In a country ravaged by war and poverty, Sierra Leone ranks as the 9th poorest country in the world. With most of its citizens living in poverty and destitution, the average family income is only $759/year. Streets are running with open sewage and trash, children die daily from preventable diseases, and millions are living without clean water or electricity. Around 60% of their adult population cannot read and endlessly struggle to break out of the cycle of poverty. One out of every 7 children dies before their fifth birthday, and the average life expectancy is only 48 years.
A devastating ten-year civil war (1992-2002) ravaged the peoples of Sierra Leone, obliterating the country’s infrastructure, particularly impacting the children. A rebel army formed, performing atrocities and destroying villages, town and lives in order to overtake the country’s diamond mines. The rebel army invaded villages, killing the adults, and capturing their children for soldiers, amputating their limbs as a strategy of intimidation and domination. The children were then branded, brainwashed, drugged with cocaine, given guns and told to kill as many people as they could.
The pillaging effects of the civil war have left a still-devastated Sierra Leone; not only in its infrastructure, but also in its people. If you walk the streets of
Freetown, many of the buildings that were damaged still lie in disrepair and have been abandoned. Countless teenage and young adult nationals suffer from the ramifications and mental impact of knowing what atrocities they committed as children. Drug abuse and mental illness are prevalent among these young people. Poverty continues to impact the overwhelming majority of people, with many people dying of very preventable causes (malaria, water-born illnesses, starvation, etc).
Although Sierra Leoneons struggle to meet their physical needs, the greater tragedy is that most of them do not know the life-giving news of Jesus Christ. In this gospel-deprived place, Islam has a strong foothold in the country with 60% of Sierra Leoneons claiming Islam as their religion. Developing a comprehensive and holistic strategy to meet real human needs alongside sharing the truth of the gospel became our strategy.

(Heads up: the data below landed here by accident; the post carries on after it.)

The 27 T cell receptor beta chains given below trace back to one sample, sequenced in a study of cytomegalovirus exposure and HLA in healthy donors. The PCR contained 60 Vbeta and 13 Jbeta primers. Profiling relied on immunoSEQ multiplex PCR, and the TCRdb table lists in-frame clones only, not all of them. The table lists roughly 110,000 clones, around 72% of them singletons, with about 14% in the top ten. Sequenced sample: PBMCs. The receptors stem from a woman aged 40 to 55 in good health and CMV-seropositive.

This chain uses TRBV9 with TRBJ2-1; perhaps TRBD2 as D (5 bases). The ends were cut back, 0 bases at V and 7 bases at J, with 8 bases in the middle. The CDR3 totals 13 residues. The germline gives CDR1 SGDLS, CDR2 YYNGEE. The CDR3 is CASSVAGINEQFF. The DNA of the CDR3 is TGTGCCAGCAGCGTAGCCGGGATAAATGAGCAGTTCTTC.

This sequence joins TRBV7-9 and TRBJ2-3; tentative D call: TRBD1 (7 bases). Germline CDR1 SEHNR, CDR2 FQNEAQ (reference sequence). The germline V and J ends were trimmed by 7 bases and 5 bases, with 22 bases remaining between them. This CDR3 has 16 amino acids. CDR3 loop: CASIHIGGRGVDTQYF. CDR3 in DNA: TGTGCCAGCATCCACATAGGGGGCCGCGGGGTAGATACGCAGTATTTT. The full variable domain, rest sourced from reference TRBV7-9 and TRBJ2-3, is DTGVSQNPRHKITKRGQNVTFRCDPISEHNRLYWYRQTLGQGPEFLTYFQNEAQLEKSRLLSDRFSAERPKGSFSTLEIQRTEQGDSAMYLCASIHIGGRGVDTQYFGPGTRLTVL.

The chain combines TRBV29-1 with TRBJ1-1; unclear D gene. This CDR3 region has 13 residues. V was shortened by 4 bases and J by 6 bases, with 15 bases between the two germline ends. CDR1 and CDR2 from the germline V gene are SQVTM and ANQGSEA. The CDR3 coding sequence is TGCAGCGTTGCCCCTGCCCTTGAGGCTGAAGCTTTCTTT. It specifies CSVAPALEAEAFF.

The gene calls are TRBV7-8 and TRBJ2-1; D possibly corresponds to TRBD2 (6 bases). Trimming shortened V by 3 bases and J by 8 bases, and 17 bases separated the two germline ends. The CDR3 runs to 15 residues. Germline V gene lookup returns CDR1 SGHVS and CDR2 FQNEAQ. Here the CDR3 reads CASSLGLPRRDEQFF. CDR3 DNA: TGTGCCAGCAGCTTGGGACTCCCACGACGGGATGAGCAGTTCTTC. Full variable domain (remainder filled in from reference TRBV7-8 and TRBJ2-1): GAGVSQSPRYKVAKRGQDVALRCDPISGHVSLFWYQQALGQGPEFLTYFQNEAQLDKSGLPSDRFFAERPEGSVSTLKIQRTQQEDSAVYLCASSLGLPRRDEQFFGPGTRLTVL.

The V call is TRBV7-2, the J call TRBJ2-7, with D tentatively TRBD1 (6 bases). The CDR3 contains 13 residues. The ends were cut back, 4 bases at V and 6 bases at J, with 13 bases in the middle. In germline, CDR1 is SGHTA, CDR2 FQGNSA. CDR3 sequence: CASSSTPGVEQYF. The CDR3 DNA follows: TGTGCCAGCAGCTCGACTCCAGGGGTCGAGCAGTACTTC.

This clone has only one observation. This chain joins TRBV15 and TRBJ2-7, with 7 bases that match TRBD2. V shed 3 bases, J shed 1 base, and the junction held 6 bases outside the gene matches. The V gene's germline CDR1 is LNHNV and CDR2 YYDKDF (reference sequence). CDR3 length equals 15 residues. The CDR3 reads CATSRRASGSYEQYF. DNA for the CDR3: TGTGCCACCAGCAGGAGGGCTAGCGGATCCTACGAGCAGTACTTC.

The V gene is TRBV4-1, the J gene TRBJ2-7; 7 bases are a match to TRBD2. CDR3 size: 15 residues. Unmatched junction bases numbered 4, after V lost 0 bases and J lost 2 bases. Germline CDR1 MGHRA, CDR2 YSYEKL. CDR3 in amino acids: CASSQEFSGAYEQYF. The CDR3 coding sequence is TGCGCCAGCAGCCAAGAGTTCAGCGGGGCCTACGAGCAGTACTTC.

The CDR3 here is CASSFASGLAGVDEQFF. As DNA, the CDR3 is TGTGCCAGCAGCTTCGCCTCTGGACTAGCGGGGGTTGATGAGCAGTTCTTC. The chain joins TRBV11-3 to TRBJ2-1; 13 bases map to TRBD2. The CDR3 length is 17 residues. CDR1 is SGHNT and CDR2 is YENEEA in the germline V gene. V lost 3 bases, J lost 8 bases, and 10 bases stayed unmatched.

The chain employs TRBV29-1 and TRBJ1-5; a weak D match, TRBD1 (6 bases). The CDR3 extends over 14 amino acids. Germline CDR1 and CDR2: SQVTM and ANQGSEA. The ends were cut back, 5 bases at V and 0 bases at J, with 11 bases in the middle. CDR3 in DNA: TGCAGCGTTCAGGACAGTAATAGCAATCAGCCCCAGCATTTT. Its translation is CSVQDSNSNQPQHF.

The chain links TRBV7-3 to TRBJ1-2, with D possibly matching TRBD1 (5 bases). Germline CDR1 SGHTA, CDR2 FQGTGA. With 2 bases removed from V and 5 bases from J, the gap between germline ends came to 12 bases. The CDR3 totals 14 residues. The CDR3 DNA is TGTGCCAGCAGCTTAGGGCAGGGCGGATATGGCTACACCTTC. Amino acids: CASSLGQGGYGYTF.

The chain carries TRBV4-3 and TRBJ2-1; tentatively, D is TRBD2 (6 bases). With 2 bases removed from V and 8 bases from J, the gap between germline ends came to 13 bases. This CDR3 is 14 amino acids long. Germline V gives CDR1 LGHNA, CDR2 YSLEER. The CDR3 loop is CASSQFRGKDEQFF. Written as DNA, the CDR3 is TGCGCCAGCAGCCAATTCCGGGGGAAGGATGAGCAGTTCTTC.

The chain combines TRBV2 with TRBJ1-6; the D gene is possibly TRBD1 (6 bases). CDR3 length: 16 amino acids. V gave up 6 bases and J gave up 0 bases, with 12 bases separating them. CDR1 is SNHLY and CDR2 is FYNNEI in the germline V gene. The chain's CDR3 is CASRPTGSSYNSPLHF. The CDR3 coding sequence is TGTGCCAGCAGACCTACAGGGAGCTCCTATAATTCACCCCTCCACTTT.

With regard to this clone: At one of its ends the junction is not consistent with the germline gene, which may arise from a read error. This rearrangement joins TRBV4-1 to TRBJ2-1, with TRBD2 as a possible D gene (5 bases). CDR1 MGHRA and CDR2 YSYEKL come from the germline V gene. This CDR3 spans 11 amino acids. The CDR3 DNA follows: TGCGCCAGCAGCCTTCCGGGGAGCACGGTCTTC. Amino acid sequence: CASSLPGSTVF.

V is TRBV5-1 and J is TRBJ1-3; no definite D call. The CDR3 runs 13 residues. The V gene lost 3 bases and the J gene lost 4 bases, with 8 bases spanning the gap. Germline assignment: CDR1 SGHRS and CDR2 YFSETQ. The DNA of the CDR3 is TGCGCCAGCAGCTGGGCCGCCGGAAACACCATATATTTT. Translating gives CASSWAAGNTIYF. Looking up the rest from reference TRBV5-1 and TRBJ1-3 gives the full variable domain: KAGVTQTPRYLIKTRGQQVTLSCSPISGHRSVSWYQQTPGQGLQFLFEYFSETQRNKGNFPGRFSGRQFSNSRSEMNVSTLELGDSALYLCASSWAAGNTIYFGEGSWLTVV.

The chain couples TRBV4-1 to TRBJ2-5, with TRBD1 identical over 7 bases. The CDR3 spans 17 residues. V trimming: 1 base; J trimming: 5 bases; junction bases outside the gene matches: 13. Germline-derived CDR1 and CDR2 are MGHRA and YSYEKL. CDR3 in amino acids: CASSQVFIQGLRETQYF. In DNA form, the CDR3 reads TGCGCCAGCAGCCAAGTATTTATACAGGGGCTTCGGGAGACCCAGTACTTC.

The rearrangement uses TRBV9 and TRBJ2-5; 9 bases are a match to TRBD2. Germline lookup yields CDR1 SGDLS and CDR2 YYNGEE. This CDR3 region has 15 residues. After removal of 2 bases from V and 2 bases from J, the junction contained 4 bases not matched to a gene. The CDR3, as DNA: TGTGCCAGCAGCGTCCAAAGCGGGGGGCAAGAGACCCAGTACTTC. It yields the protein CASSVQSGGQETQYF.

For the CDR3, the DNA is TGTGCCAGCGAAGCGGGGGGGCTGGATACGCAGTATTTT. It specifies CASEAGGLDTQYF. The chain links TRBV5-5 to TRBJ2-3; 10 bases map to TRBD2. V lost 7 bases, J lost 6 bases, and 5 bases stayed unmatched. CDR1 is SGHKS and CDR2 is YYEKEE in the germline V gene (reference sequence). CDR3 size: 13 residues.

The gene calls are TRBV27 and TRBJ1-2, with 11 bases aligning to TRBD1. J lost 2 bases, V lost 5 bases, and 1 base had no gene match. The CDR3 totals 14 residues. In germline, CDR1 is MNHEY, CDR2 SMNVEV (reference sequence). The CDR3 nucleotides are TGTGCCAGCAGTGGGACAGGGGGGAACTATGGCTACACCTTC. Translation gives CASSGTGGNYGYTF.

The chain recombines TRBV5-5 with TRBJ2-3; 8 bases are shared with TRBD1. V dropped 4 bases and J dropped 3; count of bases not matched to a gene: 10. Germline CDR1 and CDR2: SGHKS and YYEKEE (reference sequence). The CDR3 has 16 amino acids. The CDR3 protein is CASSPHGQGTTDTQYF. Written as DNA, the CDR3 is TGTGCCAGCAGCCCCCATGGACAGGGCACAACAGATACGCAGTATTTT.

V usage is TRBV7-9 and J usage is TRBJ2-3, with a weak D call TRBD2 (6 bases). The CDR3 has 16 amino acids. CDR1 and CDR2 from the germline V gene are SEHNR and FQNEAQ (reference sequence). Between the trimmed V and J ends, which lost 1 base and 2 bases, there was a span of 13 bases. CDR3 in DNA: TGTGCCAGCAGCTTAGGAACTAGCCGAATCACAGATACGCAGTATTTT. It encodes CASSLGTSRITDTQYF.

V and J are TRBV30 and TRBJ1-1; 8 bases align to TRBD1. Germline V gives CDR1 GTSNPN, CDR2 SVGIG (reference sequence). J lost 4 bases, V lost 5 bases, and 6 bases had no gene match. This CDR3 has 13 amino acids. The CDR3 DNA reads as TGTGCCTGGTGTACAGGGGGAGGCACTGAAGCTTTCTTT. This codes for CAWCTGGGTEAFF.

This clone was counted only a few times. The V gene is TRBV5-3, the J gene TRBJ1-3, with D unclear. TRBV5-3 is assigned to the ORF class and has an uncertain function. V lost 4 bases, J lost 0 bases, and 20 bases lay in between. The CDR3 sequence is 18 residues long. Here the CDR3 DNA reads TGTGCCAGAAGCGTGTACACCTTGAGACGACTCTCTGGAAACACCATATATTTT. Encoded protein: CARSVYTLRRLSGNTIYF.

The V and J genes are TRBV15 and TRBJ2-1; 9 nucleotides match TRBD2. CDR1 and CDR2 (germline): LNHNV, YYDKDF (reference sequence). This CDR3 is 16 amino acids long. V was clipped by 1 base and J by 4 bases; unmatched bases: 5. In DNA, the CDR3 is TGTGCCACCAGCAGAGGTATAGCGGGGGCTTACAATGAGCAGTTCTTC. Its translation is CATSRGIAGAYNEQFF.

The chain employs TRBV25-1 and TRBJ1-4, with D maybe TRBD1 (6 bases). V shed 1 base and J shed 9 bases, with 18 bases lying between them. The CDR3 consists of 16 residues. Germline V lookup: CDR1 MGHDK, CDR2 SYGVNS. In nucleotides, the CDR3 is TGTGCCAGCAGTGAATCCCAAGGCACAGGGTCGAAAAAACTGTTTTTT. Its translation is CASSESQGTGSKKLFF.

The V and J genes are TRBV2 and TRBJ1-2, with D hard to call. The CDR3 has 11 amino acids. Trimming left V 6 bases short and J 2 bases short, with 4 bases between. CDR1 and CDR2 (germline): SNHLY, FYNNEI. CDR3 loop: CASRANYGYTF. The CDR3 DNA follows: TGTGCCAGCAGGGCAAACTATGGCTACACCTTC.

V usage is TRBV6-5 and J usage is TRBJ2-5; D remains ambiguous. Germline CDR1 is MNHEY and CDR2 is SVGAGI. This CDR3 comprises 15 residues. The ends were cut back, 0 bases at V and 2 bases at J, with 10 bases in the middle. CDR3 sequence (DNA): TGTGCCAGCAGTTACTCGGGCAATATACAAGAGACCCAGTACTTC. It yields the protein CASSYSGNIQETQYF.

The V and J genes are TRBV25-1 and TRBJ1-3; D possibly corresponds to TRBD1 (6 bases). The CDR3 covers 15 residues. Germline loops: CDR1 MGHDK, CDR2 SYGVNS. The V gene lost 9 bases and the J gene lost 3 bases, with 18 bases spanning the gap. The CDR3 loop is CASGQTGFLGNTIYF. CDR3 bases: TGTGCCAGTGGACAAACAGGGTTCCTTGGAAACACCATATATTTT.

Meeting The Need
Sierra Leone International Mission School (SLIMS) was birthed by Atlanta International Fellowship in 1992 as a safe haven and educational institution for children orphaned by the gruesome, bloody civil war. SLIMS opened during the first year of the ten-year struggle. The war for Sierra Leone’s diamond-rich mines displaced thousands of children, many who were left homeless and orphaned. Leaders of Atlanta International Fellowship and others were determined to provide a refuge for the children victimized by the war in the country’s capital, Freetown. SLIMS opened in Freetown in 1992 and hundreds of children arrived from all over the country seeking solace and protection from capture, amputation and forced rebel military enlistment.
By 1996, the Sierra Leonean government was so pleased with the outstanding and benevolent work of SLIMS, that it granted the school 10 acres of land in a new location on the edge of Freetown called Wellington, allowing for a move to a permanent location. By 1997, SLIMS had opened a makeshift medical clinic designed to meet the growing needs of injured and sick children that were teeming to the campus due to the war. Orphans were traversing long distances to find refuge at the regionally acclaimed safe haven of SLIMS, most of which arrived with medical needs.
In January 1999, life was so tumultuous in Sierra Leone that all American companies and organizations had abandoned their stations – except one – SLIMS. That month, however, the rebel army raided the SLIMS campus and threatened all 900 students and the teachers, slaughtering a handful of teachers as an example of their power and domination. All 900 children fled for safety. The rebel army bunkered down at the SLIMS campus and transformed it into a military headquarters.
By January 2000, the national army routed the rebel army and reclaimed
SLIMS’ campus. As an act of spite, the rebel army burned the school down upon their escape. By God’s grace, classes started again right away, this time meeting under the mango trees, with 700 of the 900 students returning!